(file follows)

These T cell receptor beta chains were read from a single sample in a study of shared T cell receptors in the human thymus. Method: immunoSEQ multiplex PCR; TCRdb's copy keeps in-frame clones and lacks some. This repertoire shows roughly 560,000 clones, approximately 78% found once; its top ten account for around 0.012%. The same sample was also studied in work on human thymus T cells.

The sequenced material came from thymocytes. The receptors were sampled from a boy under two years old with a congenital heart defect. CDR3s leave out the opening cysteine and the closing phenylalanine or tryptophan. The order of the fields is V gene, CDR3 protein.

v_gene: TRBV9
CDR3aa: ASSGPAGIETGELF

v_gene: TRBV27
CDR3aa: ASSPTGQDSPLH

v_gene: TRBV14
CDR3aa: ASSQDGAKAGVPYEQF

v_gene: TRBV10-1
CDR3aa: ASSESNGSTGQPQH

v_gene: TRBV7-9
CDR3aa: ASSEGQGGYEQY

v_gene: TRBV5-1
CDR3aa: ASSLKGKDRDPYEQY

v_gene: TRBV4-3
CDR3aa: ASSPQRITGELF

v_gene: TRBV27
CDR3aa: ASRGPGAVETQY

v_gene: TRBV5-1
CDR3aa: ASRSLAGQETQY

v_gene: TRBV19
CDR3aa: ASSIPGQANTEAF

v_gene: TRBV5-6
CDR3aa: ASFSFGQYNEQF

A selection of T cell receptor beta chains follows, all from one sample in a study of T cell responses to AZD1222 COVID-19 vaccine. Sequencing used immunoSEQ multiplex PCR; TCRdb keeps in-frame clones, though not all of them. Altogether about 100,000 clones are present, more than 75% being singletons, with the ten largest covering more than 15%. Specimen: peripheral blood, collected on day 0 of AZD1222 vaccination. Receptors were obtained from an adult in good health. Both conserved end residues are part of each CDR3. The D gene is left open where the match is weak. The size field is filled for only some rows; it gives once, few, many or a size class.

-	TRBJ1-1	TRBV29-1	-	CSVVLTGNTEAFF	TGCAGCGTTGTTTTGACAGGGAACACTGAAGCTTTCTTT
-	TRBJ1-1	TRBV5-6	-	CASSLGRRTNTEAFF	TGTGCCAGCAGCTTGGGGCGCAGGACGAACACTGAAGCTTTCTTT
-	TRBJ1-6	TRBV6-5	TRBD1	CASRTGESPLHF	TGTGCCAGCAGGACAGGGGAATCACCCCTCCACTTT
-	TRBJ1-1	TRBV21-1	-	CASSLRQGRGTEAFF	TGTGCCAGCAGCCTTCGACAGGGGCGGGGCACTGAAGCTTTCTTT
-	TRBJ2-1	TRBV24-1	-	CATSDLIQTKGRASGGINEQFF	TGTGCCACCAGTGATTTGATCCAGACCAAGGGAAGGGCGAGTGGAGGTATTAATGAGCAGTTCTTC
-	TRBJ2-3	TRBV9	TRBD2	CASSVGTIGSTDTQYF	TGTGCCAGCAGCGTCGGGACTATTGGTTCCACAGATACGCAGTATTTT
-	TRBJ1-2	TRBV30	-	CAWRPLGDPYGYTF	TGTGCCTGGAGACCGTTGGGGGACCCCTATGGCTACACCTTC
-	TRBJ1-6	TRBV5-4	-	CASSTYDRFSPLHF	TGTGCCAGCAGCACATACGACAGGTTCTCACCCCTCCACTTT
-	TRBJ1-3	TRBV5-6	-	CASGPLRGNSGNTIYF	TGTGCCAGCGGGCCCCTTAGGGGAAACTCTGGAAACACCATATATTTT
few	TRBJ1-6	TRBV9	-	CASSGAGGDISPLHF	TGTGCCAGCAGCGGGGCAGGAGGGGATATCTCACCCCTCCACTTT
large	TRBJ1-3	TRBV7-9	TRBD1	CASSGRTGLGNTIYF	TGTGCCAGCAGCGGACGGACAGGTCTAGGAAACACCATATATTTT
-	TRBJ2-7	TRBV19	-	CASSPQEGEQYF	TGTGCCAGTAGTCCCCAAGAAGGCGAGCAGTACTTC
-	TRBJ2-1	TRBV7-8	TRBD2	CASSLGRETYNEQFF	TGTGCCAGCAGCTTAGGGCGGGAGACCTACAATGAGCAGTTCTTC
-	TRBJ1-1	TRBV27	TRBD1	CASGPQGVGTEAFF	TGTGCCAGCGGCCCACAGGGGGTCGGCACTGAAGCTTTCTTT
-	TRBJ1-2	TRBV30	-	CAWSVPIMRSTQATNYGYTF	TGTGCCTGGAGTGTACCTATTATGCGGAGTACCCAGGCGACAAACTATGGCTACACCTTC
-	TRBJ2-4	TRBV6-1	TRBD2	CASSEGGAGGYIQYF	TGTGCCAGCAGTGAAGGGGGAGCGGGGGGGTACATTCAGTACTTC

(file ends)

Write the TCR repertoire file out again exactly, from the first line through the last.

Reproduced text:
These T cell receptor beta chains were read from a single sample in a study of shared T cell receptors in the human thymus. Method: immunoSEQ multiplex PCR; TCRdb's copy keeps in-frame clones and lacks some. This repertoire shows roughly 560,000 clones, approximately 78% found once; its top ten account for around 0.012%. The same sample was also studied in work on human thymus T cells.

The sequenced material came from thymocytes. The receptors were sampled from a boy under two years old with a congenital heart defect. CDR3s leave out the opening cysteine and the closing phenylalanine or tryptophan. The order of the fields is V gene, CDR3 protein.

v_gene: TRBV9
CDR3aa: ASSGPAGIETGELF

v_gene: TRBV27
CDR3aa: ASSPTGQDSPLH

v_gene: TRBV14
CDR3aa: ASSQDGAKAGVPYEQF

v_gene: TRBV10-1
CDR3aa: ASSESNGSTGQPQH

v_gene: TRBV7-9
CDR3aa: ASSEGQGGYEQY

v_gene: TRBV5-1
CDR3aa: ASSLKGKDRDPYEQY

v_gene: TRBV4-3
CDR3aa: ASSPQRITGELF

v_gene: TRBV27
CDR3aa: ASRGPGAVETQY

v_gene: TRBV5-1
CDR3aa: ASRSLAGQETQY

v_gene: TRBV19
CDR3aa: ASSIPGQANTEAF

v_gene: TRBV5-6
CDR3aa: ASFSFGQYNEQF

A selection of T cell receptor beta chains follows, all from one sample in a study of T cell responses to AZD1222 COVID-19 vaccine. Sequencing used immunoSEQ multiplex PCR; TCRdb keeps in-frame clones, though not all of them. Altogether about 100,000 clones are present, more than 75% being singletons, with the ten largest covering more than 15%. Specimen: peripheral blood, collected on day 0 of AZD1222 vaccination. Receptors were obtained from an adult in good health. Both conserved end residues are part of each CDR3. The D gene is left open where the match is weak. The size field is filled for only some rows; it gives once, few, many or a size class.

-	TRBJ1-1	TRBV29-1	-	CSVVLTGNTEAFF	TGCAGCGTTGTTTTGACAGGGAACACTGAAGCTTTCTTT
-	TRBJ1-1	TRBV5-6	-	CASSLGRRTNTEAFF	TGTGCCAGCAGCTTGGGGCGCAGGACGAACACTGAAGCTTTCTTT
-	TRBJ1-6	TRBV6-5	TRBD1	CASRTGESPLHF	TGTGCCAGCAGGACAGGGGAATCACCCCTCCACTTT
-	TRBJ1-1	TRBV21-1	-	CASSLRQGRGTEAFF	TGTGCCAGCAGCCTTCGACAGGGGCGGGGCACTGAAGCTTTCTTT
-	TRBJ2-1	TRBV24-1	-	CATSDLIQTKGRASGGINEQFF	TGTGCCACCAGTGATTTGATCCAGACCAAGGGAAGGGCGAGTGGAGGTATTAATGAGCAGTTCTTC
-	TRBJ2-3	TRBV9	TRBD2	CASSVGTIGSTDTQYF	TGTGCCAGCAGCGTCGGGACTATTGGTTCCACAGATACGCAGTATTTT
-	TRBJ1-2	TRBV30	-	CAWRPLGDPYGYTF	TGTGCCTGGAGACCGTTGGGGGACCCCTATGGCTACACCTTC
-	TRBJ1-6	TRBV5-4	-	CASSTYDRFSPLHF	TGTGCCAGCAGCACATACGACAGGTTCTCACCCCTCCACTTT
-	TRBJ1-3	TRBV5-6	-	CASGPLRGNSGNTIYF	TGTGCCAGCGGGCCCCTTAGGGGAAACTCTGGAAACACCATATATTTT
few	TRBJ1-6	TRBV9	-	CASSGAGGDISPLHF	TGTGCCAGCAGCGGGGCAGGAGGGGATATCTCACCCCTCCACTTT
large	TRBJ1-3	TRBV7-9	TRBD1	CASSGRTGLGNTIYF	TGTGCCAGCAGCGGACGGACAGGTCTAGGAAACACCATATATTTT
-	TRBJ2-7	TRBV19	-	CASSPQEGEQYF	TGTGCCAGTAGTCCCCAAGAAGGCGAGCAGTACTTC
-	TRBJ2-1	TRBV7-8	TRBD2	CASSLGRETYNEQFF	TGTGCCAGCAGCTTAGGGCGGGAGACCTACAATGAGCAGTTCTTC
-	TRBJ1-1	TRBV27	TRBD1	CASGPQGVGTEAFF	TGTGCCAGCGGCCCACAGGGGGTCGGCACTGAAGCTTTCTTT
-	TRBJ1-2	TRBV30	-	CAWSVPIMRSTQATNYGYTF	TGTGCCTGGAGTGTACCTATTATGCGGAGTACCCAGGCGACAAACTATGGCTACACCTTC
-	TRBJ2-4	TRBV6-1	TRBD2	CASSEGGAGGYIQYF	TGTGCCAGCAGTGAAGGGGGAGCGGGGGGGTACATTCAGTACTTC